Near the end of the Passover seder, as we open the door to welcome Elijah the prophet, we recite the shefokh khamatkha, Pour Out Your Wrath: a prayer in which we request that G-d’s divine vengeance be poured upon those who persecute us. It is a challenging text. And yet, it is only through radically embracing wrath that we can understand ourselves and each other.
As queer and trans Jewish youth of color, our relationship with rage is… complicated. For many of us, our belonging in Jewish spaces is contingent upon our ability to be “respectable,” making it difficult to express anger without facing racialized responses. Even within our own communities, cultural pushes for assimilation can make anger seem like a deterrent to our community’s greater good.
Despite its unwelcome presence in many of our communities, we know that wrath pushes us toward liberatory action. It is vital for our communities to acknowledge and make space for it.
Rage is a tool for liberation. Below are reflections and discussion questions to integrate into your Passover Seder. We hope that these provide an opportunity to reflect on contemporary persecution and imagine a better world.
Recite and discuss the questions below. Then, read the answers from Queer and Trans Jewish Youth of Color (QTJYOC) while discussing your own.
1. What fills you with rage, and what does it feel like as it moves through your body?
microaggressions / ableism / racism / having to constantly justify my presence in spaces / my identities not being believed / racism in Jewish spaces / anti-trans legislation / not feeling belonging in the communities i belong to.
Rage sometimes feels scary / difficult / frightening / exciting / good to release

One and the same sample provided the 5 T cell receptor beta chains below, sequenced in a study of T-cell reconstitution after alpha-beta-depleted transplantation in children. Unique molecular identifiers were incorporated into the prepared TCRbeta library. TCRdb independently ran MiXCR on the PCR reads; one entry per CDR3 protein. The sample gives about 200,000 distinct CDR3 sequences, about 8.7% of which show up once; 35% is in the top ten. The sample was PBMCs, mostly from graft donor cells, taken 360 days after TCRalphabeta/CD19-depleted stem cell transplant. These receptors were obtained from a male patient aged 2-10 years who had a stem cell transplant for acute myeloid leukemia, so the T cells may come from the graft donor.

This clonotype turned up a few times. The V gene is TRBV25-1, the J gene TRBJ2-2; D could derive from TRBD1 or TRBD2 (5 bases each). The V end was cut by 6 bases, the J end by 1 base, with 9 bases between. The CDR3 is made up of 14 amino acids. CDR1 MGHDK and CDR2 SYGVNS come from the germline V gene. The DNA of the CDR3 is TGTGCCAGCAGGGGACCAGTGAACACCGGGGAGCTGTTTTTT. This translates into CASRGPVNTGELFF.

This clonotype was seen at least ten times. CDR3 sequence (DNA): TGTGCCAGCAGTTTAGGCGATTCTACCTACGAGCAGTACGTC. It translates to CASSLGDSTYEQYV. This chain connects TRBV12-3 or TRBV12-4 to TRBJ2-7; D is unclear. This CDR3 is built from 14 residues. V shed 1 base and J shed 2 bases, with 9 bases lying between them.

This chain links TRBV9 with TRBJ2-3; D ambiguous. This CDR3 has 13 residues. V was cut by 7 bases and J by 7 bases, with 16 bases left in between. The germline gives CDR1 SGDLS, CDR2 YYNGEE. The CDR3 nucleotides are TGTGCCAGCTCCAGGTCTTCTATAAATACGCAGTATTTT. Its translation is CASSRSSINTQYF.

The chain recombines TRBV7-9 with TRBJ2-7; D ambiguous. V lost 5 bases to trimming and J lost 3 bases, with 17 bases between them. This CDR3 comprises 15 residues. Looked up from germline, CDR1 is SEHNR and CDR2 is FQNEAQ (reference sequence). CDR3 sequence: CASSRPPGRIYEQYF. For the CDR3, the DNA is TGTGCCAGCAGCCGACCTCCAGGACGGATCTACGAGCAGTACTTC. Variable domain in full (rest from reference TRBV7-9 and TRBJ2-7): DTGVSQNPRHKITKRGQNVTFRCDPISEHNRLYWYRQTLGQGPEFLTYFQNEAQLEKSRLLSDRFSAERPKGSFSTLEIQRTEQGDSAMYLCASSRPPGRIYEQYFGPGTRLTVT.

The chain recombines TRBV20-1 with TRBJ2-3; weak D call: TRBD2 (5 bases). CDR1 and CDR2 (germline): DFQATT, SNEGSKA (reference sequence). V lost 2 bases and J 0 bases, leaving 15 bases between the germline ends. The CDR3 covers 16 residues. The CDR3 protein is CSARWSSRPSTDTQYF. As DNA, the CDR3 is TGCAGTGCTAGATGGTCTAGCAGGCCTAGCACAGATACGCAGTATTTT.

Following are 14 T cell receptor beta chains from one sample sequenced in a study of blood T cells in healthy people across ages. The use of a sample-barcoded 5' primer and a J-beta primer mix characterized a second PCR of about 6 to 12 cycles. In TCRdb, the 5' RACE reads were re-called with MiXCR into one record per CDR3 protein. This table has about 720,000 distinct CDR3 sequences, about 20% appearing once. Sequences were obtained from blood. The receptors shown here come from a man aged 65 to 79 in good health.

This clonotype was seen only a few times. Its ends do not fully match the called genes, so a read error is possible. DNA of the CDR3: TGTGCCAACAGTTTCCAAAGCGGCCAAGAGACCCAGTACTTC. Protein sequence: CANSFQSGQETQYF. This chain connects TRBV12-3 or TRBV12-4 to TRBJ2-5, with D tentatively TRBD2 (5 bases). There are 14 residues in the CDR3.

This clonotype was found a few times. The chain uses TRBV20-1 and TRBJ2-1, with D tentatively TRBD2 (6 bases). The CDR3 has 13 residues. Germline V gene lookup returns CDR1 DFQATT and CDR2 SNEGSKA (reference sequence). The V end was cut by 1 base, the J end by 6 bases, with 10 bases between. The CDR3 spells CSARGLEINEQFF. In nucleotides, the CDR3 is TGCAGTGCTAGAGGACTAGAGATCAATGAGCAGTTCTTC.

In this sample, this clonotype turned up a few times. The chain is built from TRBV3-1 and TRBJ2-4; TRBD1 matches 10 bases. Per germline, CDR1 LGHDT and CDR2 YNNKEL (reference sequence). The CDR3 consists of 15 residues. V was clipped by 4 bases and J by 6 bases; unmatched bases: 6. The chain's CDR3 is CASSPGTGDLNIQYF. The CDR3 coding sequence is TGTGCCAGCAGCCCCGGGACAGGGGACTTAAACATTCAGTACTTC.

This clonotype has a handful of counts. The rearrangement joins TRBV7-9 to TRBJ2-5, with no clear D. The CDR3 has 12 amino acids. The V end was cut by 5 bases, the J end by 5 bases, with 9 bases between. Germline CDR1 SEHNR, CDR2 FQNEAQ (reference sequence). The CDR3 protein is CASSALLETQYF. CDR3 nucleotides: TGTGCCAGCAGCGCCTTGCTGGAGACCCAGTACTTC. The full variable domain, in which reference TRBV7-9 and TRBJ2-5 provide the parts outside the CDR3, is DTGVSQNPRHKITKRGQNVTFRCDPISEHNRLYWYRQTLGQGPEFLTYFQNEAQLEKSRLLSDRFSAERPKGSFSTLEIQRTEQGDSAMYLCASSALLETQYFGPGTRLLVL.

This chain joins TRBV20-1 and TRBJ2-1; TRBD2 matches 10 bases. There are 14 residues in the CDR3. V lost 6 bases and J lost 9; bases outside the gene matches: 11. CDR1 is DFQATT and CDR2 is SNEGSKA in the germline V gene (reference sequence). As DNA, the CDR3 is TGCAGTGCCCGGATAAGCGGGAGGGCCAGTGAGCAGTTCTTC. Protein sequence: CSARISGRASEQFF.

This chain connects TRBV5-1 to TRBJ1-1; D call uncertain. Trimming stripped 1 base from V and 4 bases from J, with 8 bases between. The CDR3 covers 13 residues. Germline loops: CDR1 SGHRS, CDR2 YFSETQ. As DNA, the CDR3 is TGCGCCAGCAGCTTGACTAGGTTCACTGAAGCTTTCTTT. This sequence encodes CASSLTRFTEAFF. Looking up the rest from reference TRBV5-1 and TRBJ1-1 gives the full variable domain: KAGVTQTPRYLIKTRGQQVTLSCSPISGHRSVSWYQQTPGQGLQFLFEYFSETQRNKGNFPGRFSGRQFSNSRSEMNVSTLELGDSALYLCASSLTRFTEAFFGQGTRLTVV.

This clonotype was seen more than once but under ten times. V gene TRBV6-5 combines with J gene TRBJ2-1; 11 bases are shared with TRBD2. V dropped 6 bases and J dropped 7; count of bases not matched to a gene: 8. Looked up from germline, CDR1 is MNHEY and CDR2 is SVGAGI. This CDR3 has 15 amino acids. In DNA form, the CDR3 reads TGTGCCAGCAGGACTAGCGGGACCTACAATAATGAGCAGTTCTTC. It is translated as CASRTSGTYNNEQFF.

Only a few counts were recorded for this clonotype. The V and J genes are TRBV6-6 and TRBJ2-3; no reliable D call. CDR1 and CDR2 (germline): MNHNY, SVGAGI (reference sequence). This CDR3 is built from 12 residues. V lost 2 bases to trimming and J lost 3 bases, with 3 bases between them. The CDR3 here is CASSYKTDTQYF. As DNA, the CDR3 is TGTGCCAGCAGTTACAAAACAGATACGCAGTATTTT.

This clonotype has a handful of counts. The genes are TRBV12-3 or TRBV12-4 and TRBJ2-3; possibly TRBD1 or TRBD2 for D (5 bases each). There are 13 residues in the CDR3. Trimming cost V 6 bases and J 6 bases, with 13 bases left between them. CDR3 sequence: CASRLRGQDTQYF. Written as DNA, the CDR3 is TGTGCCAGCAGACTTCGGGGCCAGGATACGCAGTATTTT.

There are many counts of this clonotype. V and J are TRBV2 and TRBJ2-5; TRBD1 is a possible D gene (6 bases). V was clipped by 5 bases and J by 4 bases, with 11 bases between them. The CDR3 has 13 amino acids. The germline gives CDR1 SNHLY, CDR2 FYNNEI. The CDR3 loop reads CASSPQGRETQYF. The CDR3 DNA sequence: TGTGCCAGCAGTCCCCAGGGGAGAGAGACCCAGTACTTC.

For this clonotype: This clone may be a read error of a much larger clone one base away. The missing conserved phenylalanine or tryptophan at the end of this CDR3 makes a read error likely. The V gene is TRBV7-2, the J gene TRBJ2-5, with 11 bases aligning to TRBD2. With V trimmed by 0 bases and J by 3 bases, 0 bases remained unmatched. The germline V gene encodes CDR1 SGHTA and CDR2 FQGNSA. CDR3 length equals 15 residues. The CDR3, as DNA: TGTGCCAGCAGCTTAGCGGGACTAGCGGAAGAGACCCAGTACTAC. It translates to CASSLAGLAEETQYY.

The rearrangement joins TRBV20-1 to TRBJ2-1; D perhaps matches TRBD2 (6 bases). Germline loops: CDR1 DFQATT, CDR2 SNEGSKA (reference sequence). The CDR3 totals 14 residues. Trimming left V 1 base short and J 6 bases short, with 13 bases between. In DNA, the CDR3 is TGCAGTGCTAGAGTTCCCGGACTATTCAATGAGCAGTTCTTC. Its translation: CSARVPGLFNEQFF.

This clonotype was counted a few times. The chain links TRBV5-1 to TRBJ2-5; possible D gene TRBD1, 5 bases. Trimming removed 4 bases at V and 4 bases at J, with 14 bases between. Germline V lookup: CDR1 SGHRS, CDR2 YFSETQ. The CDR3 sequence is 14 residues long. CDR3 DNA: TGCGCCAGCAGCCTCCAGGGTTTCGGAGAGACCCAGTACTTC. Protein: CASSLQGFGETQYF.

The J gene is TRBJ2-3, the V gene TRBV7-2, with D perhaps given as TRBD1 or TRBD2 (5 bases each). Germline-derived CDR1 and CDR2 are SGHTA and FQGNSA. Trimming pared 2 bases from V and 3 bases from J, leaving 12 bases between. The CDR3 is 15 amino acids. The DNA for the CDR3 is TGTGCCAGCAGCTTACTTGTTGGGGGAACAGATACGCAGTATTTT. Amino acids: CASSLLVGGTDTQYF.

2. What does your rage teach you?
If I want to honor any of my feelings, I must honor them all. My rage reminds me that I am complex, and I have to honor that complexity. / My rage reminds me of my convictions and shows what truly matters to me. / My rage moves me to think deeper about myself, to analyze and look at why I feel the way I do.
3. What is Jewish about rage?
So much of our history and practice is about questioning and learning. In order to question and learn, we have to look at what enrages us / From a historical standpoint, Jewish people have a long history of being vulnerable, and it only makes sense that our history and our liberation have a strong relationship with rage. / It’s very Jewish to allow yourself to feel and to question what exists. / So much of my relationship with Judaism is related to my belief in justice, and I view rage as a vital part of reckoning with the world we want to build.
4. How can you transform your rage?
When I feel myself fill with rage, I first take some time to rest and take care of myself. That way, I can emerge from my rage feeling better equipped to be honest and take action. / When I feel rage, my first step is to get out of it. I want to embrace the space between rage and neutrality as a chance to both identify what I believe in and act with the balance necessary to treating others with compassion. / My rage is a tool for imagining, an opportunity to fight for myself without the self-consciousness I usually feel.
5. What do you want for the future of QTJYOC? (for those who are not QTJYOC – what do you want for the future of your communities and the intersections between them?)
I want people to know that we exist. Our identities are not mutually exclusive. / I want QTJYOC to have people in their lives that believe in them. / I want our communities to have more deep conversations. / I want people to see us for all of the intersections we contain, rather than being reduced to specific aspects of who we are. / I want QTYOC to know that a beautiful future of liberation is possible, and that we know that from seeing each other.
Read the following responses:
I will honor my anger and let it move through me.
I will use my rage as a chance to imagine what is possible.
I will recognize my wrath as evidence that I am complex – and this complexity deserves to be honored.
This resource is a collaboration with Keshet and JYCA’s Jews Against Marginalization (JAM) program, dedicated to supporting and uplifting Jewish Youth of Color (JYOC). We are proud to partner to highlight Queer & Trans JYOC stories, perspectives, and experiences.